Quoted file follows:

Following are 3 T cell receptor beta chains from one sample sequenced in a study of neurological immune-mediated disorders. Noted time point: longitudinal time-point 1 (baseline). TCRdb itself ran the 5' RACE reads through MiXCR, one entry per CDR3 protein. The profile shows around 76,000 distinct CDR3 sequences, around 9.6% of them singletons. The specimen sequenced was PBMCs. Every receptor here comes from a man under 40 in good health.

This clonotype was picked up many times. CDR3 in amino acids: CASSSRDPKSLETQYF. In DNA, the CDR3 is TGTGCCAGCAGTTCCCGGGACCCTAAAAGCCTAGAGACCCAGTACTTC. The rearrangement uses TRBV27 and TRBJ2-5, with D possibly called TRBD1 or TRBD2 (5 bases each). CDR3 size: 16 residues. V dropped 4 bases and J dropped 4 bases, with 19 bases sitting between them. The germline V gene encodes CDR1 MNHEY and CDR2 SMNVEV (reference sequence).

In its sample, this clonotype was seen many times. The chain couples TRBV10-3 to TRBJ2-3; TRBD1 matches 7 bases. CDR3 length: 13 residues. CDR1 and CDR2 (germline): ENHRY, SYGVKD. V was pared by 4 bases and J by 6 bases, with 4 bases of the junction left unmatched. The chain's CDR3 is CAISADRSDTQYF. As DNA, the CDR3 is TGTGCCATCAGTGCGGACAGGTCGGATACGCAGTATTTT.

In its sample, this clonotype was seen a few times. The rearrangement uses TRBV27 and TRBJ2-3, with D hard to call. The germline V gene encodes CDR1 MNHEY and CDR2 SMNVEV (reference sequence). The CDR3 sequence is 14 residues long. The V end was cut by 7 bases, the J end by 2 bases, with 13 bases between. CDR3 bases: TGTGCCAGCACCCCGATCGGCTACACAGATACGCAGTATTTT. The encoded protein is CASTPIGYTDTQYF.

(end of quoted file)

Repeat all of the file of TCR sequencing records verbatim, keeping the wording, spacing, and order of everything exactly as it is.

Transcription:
Following are 3 T cell receptor beta chains from one sample sequenced in a study of neurological immune-mediated disorders. Noted time point: longitudinal time-point 1 (baseline). TCRdb itself ran the 5' RACE reads through MiXCR, one entry per CDR3 protein. The profile shows around 76,000 distinct CDR3 sequences, around 9.6% of them singletons. The specimen sequenced was PBMCs. Every receptor here comes from a man under 40 in good health.

This clonotype was picked up many times. CDR3 in amino acids: CASSSRDPKSLETQYF. In DNA, the CDR3 is TGTGCCAGCAGTTCCCGGGACCCTAAAAGCCTAGAGACCCAGTACTTC. The rearrangement uses TRBV27 and TRBJ2-5, with D possibly called TRBD1 or TRBD2 (5 bases each). CDR3 size: 16 residues. V dropped 4 bases and J dropped 4 bases, with 19 bases sitting between them. The germline V gene encodes CDR1 MNHEY and CDR2 SMNVEV (reference sequence).

In its sample, this clonotype was seen many times. The chain couples TRBV10-3 to TRBJ2-3; TRBD1 matches 7 bases. CDR3 length: 13 residues. CDR1 and CDR2 (germline): ENHRY, SYGVKD. V was pared by 4 bases and J by 6 bases, with 4 bases of the junction left unmatched. The chain's CDR3 is CAISADRSDTQYF. As DNA, the CDR3 is TGTGCCATCAGTGCGGACAGGTCGGATACGCAGTATTTT.

In its sample, this clonotype was seen a few times. The rearrangement uses TRBV27 and TRBJ2-3, with D hard to call. The germline V gene encodes CDR1 MNHEY and CDR2 SMNVEV (reference sequence). The CDR3 sequence is 14 residues long. The V end was cut by 7 bases, the J end by 2 bases, with 13 bases between. CDR3 bases: TGTGCCAGCACCCCGATCGGCTACACAGATACGCAGTATTTT. The encoded protein is CASTPIGYTDTQYF.